Inside a prison where Russia tortured Ukrainian POWs
The Olenivka POW camp, located in the Russian-occupied part of Donetsk Oblast, was a notorious Russian-controlled prison where Ukrainian prisoners of war and civilian hostages from Mariupol have been subjected to torture. The Kyiv Independent’s War Crimes Investigations Unit will name those responsible for torturing prisoners in Olenivka.
Olena Makarenko is a Kyiv-based journalist and documentary filmmaker. Since November 2015, Olena has been covering the events in Ukraine for foreign audiences. She has authored two short documentaries: “The Court” (2018) about establishing the Anti-Corruption Court in Ukraine and “Life-Long City” about an activist in Kryvyi Rih.Read more
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"If you think the cost of supporting Ukraine is high now, think about how high it’s going to be in national treasure and in American blood if we have to start acting on our Article Five commitments," U.S. National Security Council spokesperson John Kirby said.
Government employees in Poland and Ukraine received emails with subject lines related to "debts" and "legal claims," according to an investigation carried out by the Computer Emergency Response Team of Ukraine.
However, the law on reforming the Specialized Anti-Corruption Prosecutor's Office (SAPO) signed by Zelensky failed to fully repeal the so-called Lozovyi's amendments, which are thought to help those suspected or accused of corruption to avoid responsibility.
The agreement to provide Kyiv with over 100 previously written-off Soviet-era armored vehicles, already signed by both Sofia and Kyiv, had been initially sent back by Rumen Radev on Dec. 4 to parliament, which now approved the transfer again, with 162 votes in favor and 55 against.
All of the planes that experienced serious incidents, which included cabin depressurization, fires, engine and rudder failure, among other issues, eventually landed safely, although several were forced to make emergency landings.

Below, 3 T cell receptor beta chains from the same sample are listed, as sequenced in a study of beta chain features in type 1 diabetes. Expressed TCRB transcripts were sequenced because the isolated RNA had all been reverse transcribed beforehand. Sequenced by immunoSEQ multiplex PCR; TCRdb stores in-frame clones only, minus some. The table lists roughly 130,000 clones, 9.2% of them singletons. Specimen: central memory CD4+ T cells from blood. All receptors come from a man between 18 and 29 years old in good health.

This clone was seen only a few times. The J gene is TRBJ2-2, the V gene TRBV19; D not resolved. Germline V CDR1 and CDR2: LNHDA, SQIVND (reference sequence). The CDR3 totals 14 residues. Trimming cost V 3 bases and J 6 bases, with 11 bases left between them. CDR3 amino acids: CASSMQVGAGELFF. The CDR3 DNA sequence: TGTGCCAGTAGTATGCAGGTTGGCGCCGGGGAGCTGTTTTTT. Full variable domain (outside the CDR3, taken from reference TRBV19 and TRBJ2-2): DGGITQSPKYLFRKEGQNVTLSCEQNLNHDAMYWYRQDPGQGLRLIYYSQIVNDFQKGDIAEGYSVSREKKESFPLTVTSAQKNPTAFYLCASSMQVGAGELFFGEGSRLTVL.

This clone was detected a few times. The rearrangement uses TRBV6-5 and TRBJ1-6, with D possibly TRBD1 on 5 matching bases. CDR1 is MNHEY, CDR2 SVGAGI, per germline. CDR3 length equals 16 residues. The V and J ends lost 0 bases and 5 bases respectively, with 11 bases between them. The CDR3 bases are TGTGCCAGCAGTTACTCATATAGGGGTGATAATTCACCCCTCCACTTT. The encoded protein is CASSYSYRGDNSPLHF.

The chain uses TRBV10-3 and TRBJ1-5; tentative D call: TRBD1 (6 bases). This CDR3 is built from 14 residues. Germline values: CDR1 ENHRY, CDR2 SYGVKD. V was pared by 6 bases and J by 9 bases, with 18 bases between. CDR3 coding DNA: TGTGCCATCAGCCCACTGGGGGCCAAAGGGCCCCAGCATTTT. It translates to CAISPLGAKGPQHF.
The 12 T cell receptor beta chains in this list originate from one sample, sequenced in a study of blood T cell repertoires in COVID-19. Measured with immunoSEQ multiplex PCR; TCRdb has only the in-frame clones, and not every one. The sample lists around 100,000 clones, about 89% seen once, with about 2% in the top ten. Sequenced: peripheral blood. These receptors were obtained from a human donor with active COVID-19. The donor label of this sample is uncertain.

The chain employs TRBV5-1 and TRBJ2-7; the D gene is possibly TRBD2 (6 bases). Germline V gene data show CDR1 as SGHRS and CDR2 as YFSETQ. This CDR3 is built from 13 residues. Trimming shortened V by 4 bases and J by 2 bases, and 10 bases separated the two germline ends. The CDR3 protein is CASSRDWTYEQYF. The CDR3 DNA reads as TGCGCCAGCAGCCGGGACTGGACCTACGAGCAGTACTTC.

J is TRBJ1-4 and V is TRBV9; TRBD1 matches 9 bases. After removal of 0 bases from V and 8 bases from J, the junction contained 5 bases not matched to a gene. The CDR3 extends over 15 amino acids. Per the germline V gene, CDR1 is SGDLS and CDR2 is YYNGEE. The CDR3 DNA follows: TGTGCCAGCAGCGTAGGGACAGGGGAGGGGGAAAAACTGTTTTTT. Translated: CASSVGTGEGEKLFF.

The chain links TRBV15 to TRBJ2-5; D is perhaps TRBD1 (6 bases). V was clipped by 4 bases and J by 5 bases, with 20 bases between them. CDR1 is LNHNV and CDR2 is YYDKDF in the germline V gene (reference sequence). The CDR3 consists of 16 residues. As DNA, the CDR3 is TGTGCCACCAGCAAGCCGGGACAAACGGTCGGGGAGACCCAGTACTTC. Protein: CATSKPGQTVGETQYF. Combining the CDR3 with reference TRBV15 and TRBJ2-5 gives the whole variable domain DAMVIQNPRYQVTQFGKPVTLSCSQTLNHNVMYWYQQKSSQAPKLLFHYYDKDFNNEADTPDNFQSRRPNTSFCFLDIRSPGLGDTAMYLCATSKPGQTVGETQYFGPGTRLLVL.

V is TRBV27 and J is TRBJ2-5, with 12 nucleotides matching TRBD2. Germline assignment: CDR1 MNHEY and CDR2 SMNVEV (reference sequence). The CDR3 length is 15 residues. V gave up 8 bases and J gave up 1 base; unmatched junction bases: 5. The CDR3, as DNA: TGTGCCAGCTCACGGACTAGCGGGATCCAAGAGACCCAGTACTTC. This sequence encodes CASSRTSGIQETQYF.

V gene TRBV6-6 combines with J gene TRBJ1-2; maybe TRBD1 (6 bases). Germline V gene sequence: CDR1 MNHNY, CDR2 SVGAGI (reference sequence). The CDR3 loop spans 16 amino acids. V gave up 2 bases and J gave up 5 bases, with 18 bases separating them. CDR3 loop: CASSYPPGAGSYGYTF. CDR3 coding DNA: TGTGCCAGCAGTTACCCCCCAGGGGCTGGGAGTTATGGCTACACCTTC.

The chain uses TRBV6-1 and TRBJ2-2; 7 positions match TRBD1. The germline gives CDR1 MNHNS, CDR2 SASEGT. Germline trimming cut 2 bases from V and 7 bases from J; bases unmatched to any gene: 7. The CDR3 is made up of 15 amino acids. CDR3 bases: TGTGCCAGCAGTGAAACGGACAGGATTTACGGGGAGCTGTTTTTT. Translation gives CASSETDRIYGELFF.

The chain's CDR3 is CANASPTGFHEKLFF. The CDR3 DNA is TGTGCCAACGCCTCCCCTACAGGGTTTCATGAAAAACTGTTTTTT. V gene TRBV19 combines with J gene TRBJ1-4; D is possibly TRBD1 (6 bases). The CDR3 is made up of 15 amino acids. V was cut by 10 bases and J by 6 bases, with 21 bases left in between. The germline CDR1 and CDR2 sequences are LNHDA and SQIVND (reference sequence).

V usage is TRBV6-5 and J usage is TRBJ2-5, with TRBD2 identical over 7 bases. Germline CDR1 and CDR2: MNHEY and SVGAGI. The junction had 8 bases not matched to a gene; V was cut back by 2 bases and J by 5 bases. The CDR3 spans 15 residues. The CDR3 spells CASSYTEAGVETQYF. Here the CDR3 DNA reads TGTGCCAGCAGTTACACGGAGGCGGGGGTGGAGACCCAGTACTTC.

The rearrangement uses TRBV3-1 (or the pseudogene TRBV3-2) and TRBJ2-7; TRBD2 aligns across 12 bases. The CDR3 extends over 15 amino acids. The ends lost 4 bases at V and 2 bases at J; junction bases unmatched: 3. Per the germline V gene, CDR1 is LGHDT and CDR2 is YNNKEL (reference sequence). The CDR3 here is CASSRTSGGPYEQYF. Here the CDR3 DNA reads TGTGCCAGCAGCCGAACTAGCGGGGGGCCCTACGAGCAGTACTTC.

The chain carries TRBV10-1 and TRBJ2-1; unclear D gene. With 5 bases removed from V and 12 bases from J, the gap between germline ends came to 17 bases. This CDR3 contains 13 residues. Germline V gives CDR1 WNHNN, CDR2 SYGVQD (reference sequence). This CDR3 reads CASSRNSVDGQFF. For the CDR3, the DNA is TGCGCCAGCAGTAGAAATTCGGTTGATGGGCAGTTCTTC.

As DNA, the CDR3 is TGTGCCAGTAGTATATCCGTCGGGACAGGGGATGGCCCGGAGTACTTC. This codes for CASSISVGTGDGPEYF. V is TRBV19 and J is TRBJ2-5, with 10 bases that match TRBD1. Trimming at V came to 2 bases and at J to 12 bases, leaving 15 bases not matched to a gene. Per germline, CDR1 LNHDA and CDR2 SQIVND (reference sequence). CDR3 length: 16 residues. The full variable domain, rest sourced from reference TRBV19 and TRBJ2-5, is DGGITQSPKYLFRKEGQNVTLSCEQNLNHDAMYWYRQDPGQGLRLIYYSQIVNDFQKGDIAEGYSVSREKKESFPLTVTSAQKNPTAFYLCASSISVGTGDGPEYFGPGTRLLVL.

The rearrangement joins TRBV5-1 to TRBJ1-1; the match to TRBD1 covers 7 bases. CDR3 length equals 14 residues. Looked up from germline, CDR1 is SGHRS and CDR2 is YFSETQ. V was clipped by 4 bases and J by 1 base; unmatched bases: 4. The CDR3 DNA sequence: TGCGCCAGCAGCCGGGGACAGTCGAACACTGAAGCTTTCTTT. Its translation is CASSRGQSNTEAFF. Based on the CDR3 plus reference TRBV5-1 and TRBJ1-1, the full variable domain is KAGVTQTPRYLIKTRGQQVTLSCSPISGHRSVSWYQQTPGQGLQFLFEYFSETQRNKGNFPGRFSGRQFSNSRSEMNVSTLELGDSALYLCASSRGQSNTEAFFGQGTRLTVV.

"This decision, as well as the non-election of Russia to the International Maritime Organization Council for 2023-2024, shows the protection of the international maritime community's right to free navigation of every country," said Infrastructure Minister Oleksandr Kubrakov.
Under the rules, Russian and Belarusian athletes will not be able to participate as teams nor display any flags or any official identification with either country. Athletes or support personnel who have openly supported the war will not be allowed, as will anyone who has served or is affiliated with either the military or security organizations of Russia or Belarus.
The U.K. announced sanctions on Dec. 8 against 17 members of the Belarusian judiciary, including judges, prosecutors, and an investigator, for their involvement in politically-motivated cases. The sanctioned individuals had been involved in cases against "political activists, independent journalists, and human rights defenders."
According to the prosecutors, the individual began spying for Russia in October and was tasked with taking pictures of the locations of Ukrainian troops, as well as defense and energy infrastructure in Odesa, which he then sent to his Russian contacts. He also allegedly photographed the aftermath of Russian strikes in the oblast so that future Russian attacks could be corrected for a more accurate result.